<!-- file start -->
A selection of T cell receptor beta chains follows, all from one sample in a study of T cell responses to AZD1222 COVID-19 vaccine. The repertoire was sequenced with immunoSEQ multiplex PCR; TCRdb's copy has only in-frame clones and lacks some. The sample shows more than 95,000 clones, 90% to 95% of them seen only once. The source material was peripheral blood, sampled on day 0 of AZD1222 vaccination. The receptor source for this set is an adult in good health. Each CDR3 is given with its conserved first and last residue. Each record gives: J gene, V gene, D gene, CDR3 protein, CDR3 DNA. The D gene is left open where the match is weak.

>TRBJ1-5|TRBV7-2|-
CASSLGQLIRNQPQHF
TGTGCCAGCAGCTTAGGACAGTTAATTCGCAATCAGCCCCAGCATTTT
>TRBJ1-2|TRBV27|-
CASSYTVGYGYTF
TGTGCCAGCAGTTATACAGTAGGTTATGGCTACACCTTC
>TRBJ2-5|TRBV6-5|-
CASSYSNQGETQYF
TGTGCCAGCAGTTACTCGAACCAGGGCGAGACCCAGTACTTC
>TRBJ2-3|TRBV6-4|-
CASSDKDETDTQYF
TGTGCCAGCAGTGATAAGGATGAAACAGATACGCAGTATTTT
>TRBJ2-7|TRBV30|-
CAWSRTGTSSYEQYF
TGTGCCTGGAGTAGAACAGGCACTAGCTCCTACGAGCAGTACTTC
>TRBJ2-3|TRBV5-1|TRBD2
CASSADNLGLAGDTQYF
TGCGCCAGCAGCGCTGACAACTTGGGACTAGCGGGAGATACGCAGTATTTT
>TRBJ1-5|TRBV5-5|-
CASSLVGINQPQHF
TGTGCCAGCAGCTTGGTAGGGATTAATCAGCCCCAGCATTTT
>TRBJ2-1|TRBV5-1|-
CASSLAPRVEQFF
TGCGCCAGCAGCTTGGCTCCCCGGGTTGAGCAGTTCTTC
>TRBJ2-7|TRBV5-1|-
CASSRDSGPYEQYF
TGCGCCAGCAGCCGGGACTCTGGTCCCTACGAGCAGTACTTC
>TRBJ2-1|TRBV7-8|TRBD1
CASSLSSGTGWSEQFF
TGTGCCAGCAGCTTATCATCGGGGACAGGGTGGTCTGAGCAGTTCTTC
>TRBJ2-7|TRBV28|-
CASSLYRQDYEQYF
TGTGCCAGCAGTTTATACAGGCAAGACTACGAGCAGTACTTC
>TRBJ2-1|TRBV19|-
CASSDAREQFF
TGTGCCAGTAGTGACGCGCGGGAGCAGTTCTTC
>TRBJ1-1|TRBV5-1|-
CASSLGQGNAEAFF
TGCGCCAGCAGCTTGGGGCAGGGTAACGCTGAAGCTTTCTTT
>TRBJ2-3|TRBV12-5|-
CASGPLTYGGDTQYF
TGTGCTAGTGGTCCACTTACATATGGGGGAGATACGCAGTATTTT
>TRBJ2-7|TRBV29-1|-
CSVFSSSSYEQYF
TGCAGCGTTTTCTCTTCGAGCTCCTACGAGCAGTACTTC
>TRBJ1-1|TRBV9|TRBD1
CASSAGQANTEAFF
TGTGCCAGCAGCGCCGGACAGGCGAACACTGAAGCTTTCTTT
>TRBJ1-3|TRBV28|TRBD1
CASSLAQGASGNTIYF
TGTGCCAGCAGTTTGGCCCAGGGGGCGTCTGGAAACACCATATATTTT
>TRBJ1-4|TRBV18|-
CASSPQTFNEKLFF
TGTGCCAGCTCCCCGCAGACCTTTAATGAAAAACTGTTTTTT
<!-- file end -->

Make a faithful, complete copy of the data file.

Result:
A selection of T cell receptor beta chains follows, all from one sample in a study of T cell responses to AZD1222 COVID-19 vaccine. The repertoire was sequenced with immunoSEQ multiplex PCR; TCRdb's copy has only in-frame clones and lacks some. The sample shows more than 95,000 clones, 90% to 95% of them seen only once. The source material was peripheral blood, sampled on day 0 of AZD1222 vaccination. The receptor source for this set is an adult in good health. Each CDR3 is given with its conserved first and last residue. Each record gives: J gene, V gene, D gene, CDR3 protein, CDR3 DNA. The D gene is left open where the match is weak.

>TRBJ1-5|TRBV7-2|-
CASSLGQLIRNQPQHF
TGTGCCAGCAGCTTAGGACAGTTAATTCGCAATCAGCCCCAGCATTTT
>TRBJ1-2|TRBV27|-
CASSYTVGYGYTF
TGTGCCAGCAGTTATACAGTAGGTTATGGCTACACCTTC
>TRBJ2-5|TRBV6-5|-
CASSYSNQGETQYF
TGTGCCAGCAGTTACTCGAACCAGGGCGAGACCCAGTACTTC
>TRBJ2-3|TRBV6-4|-
CASSDKDETDTQYF
TGTGCCAGCAGTGATAAGGATGAAACAGATACGCAGTATTTT
>TRBJ2-7|TRBV30|-
CAWSRTGTSSYEQYF
TGTGCCTGGAGTAGAACAGGCACTAGCTCCTACGAGCAGTACTTC
>TRBJ2-3|TRBV5-1|TRBD2
CASSADNLGLAGDTQYF
TGCGCCAGCAGCGCTGACAACTTGGGACTAGCGGGAGATACGCAGTATTTT
>TRBJ1-5|TRBV5-5|-
CASSLVGINQPQHF
TGTGCCAGCAGCTTGGTAGGGATTAATCAGCCCCAGCATTTT
>TRBJ2-1|TRBV5-1|-
CASSLAPRVEQFF
TGCGCCAGCAGCTTGGCTCCCCGGGTTGAGCAGTTCTTC
>TRBJ2-7|TRBV5-1|-
CASSRDSGPYEQYF
TGCGCCAGCAGCCGGGACTCTGGTCCCTACGAGCAGTACTTC
>TRBJ2-1|TRBV7-8|TRBD1
CASSLSSGTGWSEQFF
TGTGCCAGCAGCTTATCATCGGGGACAGGGTGGTCTGAGCAGTTCTTC
>TRBJ2-7|TRBV28|-
CASSLYRQDYEQYF
TGTGCCAGCAGTTTATACAGGCAAGACTACGAGCAGTACTTC
>TRBJ2-1|TRBV19|-
CASSDAREQFF
TGTGCCAGTAGTGACGCGCGGGAGCAGTTCTTC
>TRBJ1-1|TRBV5-1|-
CASSLGQGNAEAFF
TGCGCCAGCAGCTTGGGGCAGGGTAACGCTGAAGCTTTCTTT
>TRBJ2-3|TRBV12-5|-
CASGPLTYGGDTQYF
TGTGCTAGTGGTCCACTTACATATGGGGGAGATACGCAGTATTTT
>TRBJ2-7|TRBV29-1|-
CSVFSSSSYEQYF
TGCAGCGTTTTCTCTTCGAGCTCCTACGAGCAGTACTTC
>TRBJ1-1|TRBV9|TRBD1
CASSAGQANTEAFF
TGTGCCAGCAGCGCCGGACAGGCGAACACTGAAGCTTTCTTT
>TRBJ1-3|TRBV28|TRBD1
CASSLAQGASGNTIYF
TGTGCCAGCAGTTTGGCCCAGGGGGCGTCTGGAAACACCATATATTTT
>TRBJ1-4|TRBV18|-
CASSPQTFNEKLFF
TGTGCCAGCTCCCCGCAGACCTTTAATGAAAAACTGTTTTTT